Clambering back into our cockpits, we launched into the slightly windier open water once again. This increase in wind was because we had left the safety of the bay we had departed from, and I was glad I had re-doused myself in sun cream before setting off. Coming round the head of the island, we came across a seal colony, which really got me thinking. About how I wanted to be a seal.
Wake up. Roll around. Roll to find food. Roll back to sleeping area. Make strange noises. Such is the life of the seal. If only my life was like that. Oh wait…
My arms were beginning to tire as we edged closer to our final destination, a beach on the mainland. My main issue was that my swans were/are nowhere near sick enough to warrant calling a vet. Dipping was becoming stroking, meaning my oar end was not having much of a forward thrusting impact. Eventually, our plastic fleet made it to shore, and I gladly set down my paddle for the last time. Kayaking is fun but hard work.
On the beach, Oscar conjured up a thoroughly enjoyable lunch, and I spent the time chatting away to the amiable Irish family. It seemed the parents were visiting the daughter who was spending a longer period of time in New Zealand. It’s easy to see why people end up long term in what is such a great country.
Saying a slightly sad goodbye to Oscar and the Irish, who were getting the water taxi back to base, me and Veronika began the lengthy trek home. It was still scorching, but I was glad we were in the shade of the coastal foliage for the majority of the route. Over 12km and several hours later, we staggered back into The Barn, my legs like sausages and my German language skills greatly improved. That’s something I definitely did not expect to happen in New Zealand of all places.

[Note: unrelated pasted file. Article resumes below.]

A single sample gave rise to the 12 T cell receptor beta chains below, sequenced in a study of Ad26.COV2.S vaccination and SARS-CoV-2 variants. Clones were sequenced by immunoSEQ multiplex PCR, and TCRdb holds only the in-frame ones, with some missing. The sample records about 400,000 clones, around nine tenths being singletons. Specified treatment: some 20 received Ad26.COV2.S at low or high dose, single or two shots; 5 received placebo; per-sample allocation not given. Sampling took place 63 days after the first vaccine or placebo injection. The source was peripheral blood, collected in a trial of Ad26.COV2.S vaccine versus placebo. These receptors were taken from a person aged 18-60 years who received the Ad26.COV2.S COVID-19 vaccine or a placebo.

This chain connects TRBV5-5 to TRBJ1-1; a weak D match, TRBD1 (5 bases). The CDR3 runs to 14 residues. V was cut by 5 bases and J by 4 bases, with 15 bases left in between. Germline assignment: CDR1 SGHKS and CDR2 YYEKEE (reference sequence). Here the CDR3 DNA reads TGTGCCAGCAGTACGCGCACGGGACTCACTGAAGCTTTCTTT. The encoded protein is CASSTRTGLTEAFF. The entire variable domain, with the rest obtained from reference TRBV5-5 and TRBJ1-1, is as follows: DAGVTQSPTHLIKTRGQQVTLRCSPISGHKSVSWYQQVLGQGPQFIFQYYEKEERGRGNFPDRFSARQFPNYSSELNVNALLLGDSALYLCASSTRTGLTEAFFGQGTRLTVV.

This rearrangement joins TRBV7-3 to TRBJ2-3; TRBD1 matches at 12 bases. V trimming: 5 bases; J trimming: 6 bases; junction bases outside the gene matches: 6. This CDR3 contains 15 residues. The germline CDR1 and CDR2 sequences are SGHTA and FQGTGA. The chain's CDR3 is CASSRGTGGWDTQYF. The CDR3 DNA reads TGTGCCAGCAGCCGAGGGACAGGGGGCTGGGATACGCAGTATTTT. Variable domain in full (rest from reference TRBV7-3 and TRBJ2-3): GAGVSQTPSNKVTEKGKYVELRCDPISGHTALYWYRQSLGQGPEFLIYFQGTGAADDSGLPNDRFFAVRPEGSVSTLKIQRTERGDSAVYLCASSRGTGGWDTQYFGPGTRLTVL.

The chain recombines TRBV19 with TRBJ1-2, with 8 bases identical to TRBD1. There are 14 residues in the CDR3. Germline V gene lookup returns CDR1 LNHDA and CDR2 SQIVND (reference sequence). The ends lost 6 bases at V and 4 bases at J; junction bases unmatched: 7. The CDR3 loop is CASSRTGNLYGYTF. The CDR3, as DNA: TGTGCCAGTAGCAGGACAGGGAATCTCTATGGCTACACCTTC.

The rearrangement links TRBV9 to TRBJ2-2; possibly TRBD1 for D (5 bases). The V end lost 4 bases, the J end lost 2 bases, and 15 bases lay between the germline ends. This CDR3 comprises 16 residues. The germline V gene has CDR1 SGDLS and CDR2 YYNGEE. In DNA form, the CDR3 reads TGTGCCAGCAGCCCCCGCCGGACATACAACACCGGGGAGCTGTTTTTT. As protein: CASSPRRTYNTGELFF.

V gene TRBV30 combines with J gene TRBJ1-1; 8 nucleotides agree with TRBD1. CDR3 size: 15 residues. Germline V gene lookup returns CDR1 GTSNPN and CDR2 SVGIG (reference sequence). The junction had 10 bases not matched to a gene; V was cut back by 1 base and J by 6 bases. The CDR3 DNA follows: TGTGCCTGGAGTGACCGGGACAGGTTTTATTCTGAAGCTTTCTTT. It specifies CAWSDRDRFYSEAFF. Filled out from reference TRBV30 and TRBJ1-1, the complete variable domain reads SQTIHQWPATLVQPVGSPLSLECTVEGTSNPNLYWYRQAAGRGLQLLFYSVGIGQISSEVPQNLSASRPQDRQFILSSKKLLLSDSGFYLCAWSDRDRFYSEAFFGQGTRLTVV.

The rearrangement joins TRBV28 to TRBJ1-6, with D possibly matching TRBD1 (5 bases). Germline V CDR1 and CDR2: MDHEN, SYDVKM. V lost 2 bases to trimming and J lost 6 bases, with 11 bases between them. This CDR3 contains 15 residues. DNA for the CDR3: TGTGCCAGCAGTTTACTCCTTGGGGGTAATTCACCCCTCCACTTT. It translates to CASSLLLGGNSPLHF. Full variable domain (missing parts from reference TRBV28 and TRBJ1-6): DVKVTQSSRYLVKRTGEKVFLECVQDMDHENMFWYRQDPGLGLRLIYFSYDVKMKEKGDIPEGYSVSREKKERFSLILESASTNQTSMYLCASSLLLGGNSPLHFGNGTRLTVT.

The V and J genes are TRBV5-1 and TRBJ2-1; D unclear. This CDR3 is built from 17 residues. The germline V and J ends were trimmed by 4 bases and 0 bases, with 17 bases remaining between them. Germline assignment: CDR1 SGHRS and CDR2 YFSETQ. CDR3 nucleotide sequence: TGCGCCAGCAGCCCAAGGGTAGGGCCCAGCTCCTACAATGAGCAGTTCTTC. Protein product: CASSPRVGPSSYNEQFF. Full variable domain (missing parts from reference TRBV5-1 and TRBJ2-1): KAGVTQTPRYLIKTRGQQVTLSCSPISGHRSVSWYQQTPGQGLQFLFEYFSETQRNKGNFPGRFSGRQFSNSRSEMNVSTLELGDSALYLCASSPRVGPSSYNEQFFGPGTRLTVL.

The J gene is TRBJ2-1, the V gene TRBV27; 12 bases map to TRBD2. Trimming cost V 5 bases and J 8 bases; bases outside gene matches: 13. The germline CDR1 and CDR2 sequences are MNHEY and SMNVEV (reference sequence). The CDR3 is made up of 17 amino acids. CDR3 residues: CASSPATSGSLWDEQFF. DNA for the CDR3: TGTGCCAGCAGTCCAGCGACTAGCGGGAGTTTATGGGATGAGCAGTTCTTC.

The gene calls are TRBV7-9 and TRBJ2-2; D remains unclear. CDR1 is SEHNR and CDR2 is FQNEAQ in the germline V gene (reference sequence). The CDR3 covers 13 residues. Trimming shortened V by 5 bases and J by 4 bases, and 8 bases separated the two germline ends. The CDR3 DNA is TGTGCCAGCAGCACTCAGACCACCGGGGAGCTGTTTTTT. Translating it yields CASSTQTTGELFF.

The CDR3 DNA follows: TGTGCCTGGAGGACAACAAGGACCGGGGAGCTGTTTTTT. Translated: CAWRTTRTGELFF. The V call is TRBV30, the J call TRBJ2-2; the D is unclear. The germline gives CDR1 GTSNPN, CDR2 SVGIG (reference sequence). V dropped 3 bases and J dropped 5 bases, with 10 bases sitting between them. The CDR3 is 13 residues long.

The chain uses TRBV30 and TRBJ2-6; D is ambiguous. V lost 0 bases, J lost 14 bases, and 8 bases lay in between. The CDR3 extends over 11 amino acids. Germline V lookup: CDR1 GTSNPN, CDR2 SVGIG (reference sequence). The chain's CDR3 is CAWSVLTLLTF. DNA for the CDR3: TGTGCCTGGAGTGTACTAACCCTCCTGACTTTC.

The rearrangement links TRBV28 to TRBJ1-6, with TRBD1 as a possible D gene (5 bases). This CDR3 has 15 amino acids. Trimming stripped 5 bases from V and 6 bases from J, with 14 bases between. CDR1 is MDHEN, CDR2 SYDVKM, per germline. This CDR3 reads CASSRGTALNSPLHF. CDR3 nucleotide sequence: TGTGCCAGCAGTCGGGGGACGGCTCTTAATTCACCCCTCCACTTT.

The evening was spent reconvening with Stray people around a fire pit. I met a few more of my fellow travellers, including Freddy, a friendly Canadian (of course he was friendly) who lived in Vancouver, just north of Seattle. I extracted a few tips from him about Seattle for later on my travels.
I then got chatting to an American girl, who told me she was spending a few more days than just the usual two in Abel Tasman. ‘Why are you doing that?, I queried. ‘Well, it’s so nice here, and I’m introverted so I need a bit of a break.’ She didn’t have to say any more, I totally understood her. It’s incredibly fun but incredibly draining living out a rucksack, and I could tell that she wanted a few days off from carting her life and possessions all over the place. It was also very satisfying to meet someone on my wavelength in the same situation as me, however brief an encounter it was.
As weary travellers began to head to bed, I spotted a few people spread-eagled on their backs on the wooden decking, looking skyward. I decided to see what the fuss was about and tilted backwards to rest my head. Stars popped and flared before me, the like of which I had never seen. More and more kept appearing, and I suddenly felt small in the vastness of everything.
Track of Day 13 – He’s A Pirate (PoTC Theme) // Hans Zimmer